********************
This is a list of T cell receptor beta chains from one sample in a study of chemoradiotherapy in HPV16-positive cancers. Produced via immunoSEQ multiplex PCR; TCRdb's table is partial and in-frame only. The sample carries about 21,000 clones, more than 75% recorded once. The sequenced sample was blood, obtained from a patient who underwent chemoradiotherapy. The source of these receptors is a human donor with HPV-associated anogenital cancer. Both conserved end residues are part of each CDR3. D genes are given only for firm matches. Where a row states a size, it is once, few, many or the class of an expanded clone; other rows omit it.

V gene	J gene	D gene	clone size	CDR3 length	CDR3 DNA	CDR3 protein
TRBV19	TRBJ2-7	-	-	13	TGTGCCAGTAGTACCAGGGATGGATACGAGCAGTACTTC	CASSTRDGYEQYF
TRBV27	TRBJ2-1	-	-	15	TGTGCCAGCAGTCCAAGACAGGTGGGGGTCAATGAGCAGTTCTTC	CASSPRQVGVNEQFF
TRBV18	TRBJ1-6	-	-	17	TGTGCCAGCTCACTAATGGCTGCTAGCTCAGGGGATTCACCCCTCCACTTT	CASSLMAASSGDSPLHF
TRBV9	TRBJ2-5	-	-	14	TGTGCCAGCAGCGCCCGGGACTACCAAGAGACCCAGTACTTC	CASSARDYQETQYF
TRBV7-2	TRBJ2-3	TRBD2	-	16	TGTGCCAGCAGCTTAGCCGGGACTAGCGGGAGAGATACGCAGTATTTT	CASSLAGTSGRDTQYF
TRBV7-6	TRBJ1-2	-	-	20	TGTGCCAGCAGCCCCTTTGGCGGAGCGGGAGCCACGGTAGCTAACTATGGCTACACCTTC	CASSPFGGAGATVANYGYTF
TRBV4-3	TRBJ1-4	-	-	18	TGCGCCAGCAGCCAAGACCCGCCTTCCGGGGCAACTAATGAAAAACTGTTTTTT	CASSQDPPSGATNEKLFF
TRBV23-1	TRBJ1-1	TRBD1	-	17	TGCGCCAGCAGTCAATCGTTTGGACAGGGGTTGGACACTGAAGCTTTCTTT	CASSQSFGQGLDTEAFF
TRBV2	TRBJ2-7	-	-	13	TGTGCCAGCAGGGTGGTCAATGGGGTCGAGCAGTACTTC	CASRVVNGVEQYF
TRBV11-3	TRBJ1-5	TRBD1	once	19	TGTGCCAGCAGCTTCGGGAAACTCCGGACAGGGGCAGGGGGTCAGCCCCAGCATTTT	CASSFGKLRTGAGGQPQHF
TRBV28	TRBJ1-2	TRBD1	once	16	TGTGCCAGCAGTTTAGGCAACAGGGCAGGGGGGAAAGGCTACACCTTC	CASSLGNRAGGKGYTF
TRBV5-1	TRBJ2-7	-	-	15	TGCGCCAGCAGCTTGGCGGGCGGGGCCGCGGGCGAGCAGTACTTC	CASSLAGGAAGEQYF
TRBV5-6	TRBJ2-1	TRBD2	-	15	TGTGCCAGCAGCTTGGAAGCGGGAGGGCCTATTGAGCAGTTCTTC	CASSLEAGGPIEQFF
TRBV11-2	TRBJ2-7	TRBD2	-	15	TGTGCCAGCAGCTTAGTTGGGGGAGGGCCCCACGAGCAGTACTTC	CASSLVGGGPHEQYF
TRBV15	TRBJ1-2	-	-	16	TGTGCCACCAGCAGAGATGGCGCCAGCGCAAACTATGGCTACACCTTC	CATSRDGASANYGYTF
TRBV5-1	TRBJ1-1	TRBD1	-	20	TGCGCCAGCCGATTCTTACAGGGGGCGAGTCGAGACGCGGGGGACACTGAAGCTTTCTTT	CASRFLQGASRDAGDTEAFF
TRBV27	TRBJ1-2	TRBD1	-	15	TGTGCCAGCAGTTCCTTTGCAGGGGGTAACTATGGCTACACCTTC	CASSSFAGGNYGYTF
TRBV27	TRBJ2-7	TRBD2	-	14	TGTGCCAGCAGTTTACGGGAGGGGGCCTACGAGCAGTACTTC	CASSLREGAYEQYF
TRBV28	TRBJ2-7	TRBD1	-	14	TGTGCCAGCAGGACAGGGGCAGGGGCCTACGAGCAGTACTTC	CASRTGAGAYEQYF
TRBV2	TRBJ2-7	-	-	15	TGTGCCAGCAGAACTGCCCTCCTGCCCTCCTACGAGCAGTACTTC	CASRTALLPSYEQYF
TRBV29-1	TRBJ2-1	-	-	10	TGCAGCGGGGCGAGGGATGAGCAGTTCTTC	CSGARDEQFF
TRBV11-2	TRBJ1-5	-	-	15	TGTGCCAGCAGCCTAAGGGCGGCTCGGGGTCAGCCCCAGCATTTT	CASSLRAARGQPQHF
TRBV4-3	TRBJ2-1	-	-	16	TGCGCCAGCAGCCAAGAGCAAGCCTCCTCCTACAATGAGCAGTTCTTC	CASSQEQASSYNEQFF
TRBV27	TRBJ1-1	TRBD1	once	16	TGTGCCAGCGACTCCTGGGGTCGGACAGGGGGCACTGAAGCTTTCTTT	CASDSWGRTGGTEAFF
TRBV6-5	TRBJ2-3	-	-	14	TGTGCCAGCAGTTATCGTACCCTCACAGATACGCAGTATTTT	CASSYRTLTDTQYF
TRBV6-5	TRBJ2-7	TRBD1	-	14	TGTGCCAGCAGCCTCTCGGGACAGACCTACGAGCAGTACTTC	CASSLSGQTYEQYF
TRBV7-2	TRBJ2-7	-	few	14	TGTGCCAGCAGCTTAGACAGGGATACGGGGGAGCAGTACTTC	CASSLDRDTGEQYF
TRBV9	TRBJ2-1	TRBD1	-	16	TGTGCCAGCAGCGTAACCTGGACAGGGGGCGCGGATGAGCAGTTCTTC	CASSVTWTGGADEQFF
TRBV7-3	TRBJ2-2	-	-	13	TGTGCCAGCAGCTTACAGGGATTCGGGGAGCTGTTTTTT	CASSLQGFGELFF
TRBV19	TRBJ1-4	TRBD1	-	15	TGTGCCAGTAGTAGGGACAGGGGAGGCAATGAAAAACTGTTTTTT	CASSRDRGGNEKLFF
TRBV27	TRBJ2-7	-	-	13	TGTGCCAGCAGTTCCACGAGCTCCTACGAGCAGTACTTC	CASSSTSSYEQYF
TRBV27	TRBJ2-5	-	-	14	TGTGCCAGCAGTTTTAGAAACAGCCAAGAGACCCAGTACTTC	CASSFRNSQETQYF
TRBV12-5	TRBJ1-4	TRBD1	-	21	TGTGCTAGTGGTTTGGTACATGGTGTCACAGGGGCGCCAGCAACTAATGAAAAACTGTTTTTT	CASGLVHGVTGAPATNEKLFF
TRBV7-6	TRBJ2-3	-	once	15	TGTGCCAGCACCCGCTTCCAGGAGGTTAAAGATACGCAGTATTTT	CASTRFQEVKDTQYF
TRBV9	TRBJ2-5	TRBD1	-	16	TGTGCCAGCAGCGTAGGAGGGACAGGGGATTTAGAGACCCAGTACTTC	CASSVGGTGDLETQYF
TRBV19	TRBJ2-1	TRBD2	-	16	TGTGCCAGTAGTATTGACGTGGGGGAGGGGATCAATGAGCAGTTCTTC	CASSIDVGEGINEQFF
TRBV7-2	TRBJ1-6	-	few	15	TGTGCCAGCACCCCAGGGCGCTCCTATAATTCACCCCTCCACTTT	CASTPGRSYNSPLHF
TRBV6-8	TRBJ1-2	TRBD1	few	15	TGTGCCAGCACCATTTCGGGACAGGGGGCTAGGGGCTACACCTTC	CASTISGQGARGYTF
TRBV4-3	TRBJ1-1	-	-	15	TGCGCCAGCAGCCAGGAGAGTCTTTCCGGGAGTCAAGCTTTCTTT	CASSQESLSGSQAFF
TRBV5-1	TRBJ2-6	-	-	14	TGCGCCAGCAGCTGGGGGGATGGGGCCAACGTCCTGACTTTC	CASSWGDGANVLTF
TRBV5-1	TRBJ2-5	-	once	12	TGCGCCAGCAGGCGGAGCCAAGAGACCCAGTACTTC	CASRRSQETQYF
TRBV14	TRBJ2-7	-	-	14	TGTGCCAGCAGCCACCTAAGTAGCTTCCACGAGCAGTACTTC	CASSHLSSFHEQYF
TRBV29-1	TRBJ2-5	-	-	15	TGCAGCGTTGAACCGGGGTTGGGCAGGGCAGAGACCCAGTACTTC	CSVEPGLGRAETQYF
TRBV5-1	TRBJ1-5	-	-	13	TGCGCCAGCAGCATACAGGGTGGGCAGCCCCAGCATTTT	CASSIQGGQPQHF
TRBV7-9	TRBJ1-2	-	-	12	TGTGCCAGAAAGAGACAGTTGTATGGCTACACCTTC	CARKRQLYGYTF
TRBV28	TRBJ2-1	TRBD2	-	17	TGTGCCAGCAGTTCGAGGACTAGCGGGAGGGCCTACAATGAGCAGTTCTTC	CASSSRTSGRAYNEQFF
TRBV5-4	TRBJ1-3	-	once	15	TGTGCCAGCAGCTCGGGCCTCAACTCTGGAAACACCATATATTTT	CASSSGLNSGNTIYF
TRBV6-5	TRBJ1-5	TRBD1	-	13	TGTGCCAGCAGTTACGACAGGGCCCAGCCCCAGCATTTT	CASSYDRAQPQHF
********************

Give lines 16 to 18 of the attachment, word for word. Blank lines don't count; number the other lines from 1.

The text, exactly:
TRBV11-2	TRBJ2-7	TRBD2	-	15	TGTGCCAGCAGCTTAGTTGGGGGAGGGCCCCACGAGCAGTACTTC	CASSLVGGGPHEQYF
TRBV15	TRBJ1-2	-	-	16	TGTGCCACCAGCAGAGATGGCGCCAGCGCAAACTATGGCTACACCTTC	CATSRDGASANYGYTF
TRBV5-1	TRBJ1-1	TRBD1	-	20	TGCGCCAGCCGATTCTTACAGGGGGCGAGTCGAGACGCGGGGGACACTGAAGCTTTCTTT	CASRFLQGASRDAGDTEAFF